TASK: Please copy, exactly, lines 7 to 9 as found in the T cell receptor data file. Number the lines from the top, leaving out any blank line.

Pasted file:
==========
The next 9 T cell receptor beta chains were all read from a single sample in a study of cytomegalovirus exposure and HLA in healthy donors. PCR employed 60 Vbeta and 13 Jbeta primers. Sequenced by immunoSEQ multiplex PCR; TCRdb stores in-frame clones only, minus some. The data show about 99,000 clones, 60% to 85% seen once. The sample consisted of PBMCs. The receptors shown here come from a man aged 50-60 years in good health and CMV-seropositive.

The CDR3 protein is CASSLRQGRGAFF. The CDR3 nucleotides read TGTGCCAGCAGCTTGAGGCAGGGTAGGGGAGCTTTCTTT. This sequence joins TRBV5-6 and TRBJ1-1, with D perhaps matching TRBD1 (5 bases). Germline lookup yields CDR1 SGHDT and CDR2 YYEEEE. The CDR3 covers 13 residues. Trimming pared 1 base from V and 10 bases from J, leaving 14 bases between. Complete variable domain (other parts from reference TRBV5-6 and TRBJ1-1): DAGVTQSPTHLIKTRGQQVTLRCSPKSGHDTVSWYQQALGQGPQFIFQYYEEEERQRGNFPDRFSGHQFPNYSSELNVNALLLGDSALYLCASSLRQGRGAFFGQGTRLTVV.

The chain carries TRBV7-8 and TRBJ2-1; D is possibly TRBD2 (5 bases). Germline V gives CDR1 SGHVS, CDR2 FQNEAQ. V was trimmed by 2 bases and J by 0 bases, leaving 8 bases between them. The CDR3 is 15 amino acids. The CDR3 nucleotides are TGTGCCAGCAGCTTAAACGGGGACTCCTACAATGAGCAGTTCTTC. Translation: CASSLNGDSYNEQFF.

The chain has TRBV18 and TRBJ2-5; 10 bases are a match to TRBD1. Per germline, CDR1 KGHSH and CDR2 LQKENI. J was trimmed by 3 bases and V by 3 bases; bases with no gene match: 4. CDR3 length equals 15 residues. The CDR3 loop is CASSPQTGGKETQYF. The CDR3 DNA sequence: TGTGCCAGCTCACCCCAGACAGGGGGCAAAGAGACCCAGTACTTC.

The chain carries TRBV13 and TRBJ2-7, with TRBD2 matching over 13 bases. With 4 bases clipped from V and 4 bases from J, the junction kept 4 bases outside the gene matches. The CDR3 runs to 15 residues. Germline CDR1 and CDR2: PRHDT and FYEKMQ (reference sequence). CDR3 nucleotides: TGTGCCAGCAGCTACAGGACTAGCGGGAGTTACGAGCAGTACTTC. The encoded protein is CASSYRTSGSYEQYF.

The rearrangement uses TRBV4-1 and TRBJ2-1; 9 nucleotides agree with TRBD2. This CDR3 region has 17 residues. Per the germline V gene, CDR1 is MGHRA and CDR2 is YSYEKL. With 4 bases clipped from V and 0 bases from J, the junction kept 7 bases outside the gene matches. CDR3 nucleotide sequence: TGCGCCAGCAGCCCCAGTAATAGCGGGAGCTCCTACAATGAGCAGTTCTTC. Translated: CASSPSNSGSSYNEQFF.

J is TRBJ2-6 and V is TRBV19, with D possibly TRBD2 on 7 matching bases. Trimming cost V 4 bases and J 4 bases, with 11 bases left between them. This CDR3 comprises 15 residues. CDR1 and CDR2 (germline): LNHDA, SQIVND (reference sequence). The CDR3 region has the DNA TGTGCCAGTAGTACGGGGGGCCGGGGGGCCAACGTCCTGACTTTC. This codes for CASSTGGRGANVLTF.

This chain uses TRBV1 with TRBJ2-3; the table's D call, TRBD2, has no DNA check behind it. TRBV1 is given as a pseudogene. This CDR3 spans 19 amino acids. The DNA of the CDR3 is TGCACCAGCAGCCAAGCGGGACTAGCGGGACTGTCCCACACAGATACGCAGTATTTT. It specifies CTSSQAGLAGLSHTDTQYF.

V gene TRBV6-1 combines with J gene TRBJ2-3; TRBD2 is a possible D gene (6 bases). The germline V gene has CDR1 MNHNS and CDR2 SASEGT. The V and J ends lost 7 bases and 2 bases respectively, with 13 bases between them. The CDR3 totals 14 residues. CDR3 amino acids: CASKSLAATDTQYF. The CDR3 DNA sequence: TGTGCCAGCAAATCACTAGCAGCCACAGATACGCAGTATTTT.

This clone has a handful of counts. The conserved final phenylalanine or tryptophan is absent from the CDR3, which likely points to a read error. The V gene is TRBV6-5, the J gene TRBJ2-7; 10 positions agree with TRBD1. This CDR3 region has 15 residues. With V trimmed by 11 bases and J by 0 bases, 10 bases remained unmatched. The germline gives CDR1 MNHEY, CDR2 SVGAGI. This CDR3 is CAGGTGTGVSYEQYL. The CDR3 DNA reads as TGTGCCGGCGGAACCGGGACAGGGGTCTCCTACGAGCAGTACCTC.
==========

J is TRBJ2-6 and V is TRBV19, with D possibly TRBD2 on 7 matching bases. Trimming cost V 4 bases and J 4 bases, with 11 bases left between them. This CDR3 comprises 15 residues. CDR1 and CDR2 (germline): LNHDA, SQIVND (reference sequence). The CDR3 region has the DNA TGTGCCAGTAGTACGGGGGGCCGGGGGGCCAACGTCCTGACTTTC. This codes for CASSTGGRGANVLTF.

This chain uses TRBV1 with TRBJ2-3; the table's D call, TRBD2, has no DNA check behind it. TRBV1 is given as a pseudogene. This CDR3 spans 19 amino acids. The DNA of the CDR3 is TGCACCAGCAGCCAAGCGGGACTAGCGGGACTGTCCCACACAGATACGCAGTATTTT. It specifies CTSSQAGLAGLSHTDTQYF.

V gene TRBV6-1 combines with J gene TRBJ2-3; TRBD2 is a possible D gene (6 bases). The germline V gene has CDR1 MNHNS and CDR2 SASEGT. The V and J ends lost 7 bases and 2 bases respectively, with 13 bases between them. The CDR3 totals 14 residues. CDR3 amino acids: CASKSLAATDTQYF. The CDR3 DNA sequence: TGTGCCAGCAAATCACTAGCAGCCACAGATACGCAGTATTTT.